In a subsequent segment, a Russian man tells the camera that he was called up by the military for two weeks of training, then told that he was going to “guard the border.” “But then suddenly, at night, we crossed the border … we had no choice. If we had declined the order, we would have been sentenced, after returning home, to 15-20 years of imprisonment,” he says according to a translator. “I want to say to my mom, ‘Wait for me. I will return.’”
Elsewhere, a Russian POW on his knees speaks openly about the lack of support within the ranks for a full-on war with Ukraine: “No one wanted to go. But they said: ‘You will be enemies of the people. And since this is wartime, you can be shot.’ And they began using us like cannon fodder, though all the people, at least from our unit, do not want war,” the man says to the camera. “They just want to go home. They just want peace.”
Russia has stayed effectively silent on how many of its men have died in the invasion, while Ukraine currently claims that it has killed more than 5,000 Russian combatants, a number that remains unverified. But Ukrainian officials are using the defections, killing and capture of Russian fighters as a powerful form of propaganda, urging other soldiers and citizens of Russia to turn public favor against Putin’s war.
One of the most blunt instruments in this media battle is the launching of a Ukrainian website dubbed 200rf.com, designed as a database for Russians to identify killed or captured young men, as many are left wondering where their loved ones actually are. They’ve even set up a telephone hotline for people trying to find their children and siblings on the war front, as well as a Telegram channel dubbed “Find Your Own” that serves as a rolling list of Russian soldiers who are exhausted and want to go home.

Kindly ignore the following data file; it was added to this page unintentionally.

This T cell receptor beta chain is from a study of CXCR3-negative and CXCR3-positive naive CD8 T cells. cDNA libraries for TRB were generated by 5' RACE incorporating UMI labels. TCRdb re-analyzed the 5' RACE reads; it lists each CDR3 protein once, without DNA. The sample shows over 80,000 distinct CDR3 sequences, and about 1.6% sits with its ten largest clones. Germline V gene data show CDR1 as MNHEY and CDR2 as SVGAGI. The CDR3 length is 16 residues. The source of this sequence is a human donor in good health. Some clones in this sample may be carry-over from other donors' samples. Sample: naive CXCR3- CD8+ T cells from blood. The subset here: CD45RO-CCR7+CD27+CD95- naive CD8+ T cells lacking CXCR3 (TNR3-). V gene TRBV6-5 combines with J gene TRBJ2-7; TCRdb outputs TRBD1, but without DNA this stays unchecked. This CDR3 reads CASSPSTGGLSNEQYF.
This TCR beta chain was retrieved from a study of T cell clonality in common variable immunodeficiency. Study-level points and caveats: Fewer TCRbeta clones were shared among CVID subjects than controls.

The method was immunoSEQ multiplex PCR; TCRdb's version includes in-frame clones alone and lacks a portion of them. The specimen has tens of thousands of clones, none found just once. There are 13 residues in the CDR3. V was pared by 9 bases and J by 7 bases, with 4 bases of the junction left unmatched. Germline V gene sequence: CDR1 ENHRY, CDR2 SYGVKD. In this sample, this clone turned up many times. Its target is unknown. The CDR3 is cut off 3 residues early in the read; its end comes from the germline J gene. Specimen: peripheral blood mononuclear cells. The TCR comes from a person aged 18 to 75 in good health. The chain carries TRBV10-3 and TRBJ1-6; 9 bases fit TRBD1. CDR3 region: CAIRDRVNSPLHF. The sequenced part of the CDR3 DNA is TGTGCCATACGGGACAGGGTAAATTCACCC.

The viral videos of Russian soldiers who don’t want to fight will not turn the tide of Russia’s aggression; currently, the siege of Kyiv is escalating as armored forces and foot soldiers pour into the capitol. It’s also possible that a tearful moment from a captured fighter is just manipulated messaging forced on them under incarceration, rather than honest insight into the minds of these young Russian men.
But even if these moments aren’t as organic as they’re presented, collectively it becomes a powerful window into the psychology and mood on the frontline. It’s clear that many are ill-prepared to march into a world where everyone looks (and shoots) at you with anger and disbelief. These young men are left to contend with violent orders and existential doubt, while hoping they can find a way out.
Putin wants to enter what will certainly be a long, bloody, ugly war that poisons geopolitical relationships in Eastern Europe for generations to come. In doing so, the Russian government is forcing young men to confront a reality they were never trained for: A battle they don’t believe in, far from the loved ones who can give them any comfort at all. No wonder they don’t want to fight anymore.